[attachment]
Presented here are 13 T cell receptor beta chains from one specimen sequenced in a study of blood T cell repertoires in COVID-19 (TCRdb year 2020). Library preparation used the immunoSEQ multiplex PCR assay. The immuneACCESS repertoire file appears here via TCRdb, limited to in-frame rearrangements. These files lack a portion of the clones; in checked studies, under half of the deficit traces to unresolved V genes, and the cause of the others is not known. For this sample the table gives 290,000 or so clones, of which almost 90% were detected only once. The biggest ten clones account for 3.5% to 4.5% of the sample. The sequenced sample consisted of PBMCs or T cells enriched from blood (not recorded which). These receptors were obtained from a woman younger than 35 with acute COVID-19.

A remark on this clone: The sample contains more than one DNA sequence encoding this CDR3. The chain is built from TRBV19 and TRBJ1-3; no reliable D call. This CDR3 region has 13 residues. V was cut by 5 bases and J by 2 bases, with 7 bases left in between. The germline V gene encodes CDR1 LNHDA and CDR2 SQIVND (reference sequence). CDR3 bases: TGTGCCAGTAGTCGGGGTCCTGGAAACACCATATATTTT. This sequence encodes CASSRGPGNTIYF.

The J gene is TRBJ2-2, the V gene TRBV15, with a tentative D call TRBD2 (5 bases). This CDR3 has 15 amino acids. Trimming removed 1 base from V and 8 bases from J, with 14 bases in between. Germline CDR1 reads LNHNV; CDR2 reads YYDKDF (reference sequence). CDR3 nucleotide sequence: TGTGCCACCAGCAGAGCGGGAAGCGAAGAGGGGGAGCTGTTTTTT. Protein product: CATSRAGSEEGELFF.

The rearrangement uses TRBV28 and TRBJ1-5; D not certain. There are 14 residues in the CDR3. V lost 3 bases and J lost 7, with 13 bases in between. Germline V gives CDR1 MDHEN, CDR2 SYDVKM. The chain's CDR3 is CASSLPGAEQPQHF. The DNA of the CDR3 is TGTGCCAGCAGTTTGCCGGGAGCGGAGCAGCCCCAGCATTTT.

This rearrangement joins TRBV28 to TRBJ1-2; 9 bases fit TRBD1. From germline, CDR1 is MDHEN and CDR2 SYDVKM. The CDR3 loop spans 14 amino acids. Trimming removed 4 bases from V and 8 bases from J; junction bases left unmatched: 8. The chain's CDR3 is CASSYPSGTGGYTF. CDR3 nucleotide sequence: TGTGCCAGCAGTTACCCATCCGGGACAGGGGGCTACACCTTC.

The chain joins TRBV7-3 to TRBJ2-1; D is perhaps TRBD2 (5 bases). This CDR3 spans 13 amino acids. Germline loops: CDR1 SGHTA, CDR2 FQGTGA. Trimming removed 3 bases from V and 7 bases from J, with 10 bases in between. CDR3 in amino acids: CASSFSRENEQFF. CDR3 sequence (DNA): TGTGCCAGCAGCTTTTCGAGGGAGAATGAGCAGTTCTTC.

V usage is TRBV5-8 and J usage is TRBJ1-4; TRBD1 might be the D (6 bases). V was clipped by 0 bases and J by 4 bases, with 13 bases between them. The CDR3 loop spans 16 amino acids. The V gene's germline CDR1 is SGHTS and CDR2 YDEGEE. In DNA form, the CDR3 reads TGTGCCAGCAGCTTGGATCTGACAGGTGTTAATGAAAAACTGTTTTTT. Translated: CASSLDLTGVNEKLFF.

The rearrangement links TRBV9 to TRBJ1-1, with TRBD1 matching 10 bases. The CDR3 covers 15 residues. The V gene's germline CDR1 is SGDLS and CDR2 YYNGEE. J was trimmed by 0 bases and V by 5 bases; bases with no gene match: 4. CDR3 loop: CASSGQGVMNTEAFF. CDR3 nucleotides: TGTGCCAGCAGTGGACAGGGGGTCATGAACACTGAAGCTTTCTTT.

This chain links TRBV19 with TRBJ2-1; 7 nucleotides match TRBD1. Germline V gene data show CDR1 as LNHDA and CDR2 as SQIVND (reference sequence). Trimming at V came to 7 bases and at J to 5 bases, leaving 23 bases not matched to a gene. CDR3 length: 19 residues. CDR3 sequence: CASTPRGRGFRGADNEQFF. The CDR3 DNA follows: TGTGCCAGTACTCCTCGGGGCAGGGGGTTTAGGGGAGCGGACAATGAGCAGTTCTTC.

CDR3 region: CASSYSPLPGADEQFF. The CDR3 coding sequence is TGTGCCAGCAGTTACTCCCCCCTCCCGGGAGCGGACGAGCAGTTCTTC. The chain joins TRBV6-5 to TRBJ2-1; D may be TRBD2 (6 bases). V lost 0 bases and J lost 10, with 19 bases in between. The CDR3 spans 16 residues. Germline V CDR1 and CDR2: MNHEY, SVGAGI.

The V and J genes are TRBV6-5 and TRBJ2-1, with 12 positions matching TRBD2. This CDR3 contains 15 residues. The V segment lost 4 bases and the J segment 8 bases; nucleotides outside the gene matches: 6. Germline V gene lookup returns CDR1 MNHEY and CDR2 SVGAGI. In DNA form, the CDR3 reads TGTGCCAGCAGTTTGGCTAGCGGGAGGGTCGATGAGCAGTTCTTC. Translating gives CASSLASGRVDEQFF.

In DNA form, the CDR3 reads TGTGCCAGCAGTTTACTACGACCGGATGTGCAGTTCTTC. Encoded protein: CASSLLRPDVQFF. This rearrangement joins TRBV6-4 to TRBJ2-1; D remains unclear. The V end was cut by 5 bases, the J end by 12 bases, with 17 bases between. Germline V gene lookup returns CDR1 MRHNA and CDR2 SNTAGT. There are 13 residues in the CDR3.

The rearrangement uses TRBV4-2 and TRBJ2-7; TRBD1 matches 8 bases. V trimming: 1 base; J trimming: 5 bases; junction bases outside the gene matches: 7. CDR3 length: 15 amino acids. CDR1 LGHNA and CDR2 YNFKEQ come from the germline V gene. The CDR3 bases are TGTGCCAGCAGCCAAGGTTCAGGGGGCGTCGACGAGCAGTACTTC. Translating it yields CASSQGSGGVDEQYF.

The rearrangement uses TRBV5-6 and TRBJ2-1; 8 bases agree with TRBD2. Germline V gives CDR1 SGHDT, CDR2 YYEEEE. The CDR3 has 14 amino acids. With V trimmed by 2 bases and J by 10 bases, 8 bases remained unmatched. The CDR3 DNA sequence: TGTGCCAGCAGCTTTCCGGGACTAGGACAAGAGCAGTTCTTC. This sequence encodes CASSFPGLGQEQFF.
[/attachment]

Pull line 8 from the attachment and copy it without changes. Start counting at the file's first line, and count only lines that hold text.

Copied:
The rearrangement links TRBV9 to TRBJ1-1, with TRBD1 matching 10 bases. The CDR3 covers 15 residues. The V gene's germline CDR1 is SGDLS and CDR2 YYNGEE. J was trimmed by 0 bases and V by 5 bases; bases with no gene match: 4. CDR3 loop: CASSGQGVMNTEAFF. CDR3 nucleotides: TGTGCCAGCAGTGGACAGGGGGTCATGAACACTGAAGCTTTCTTT.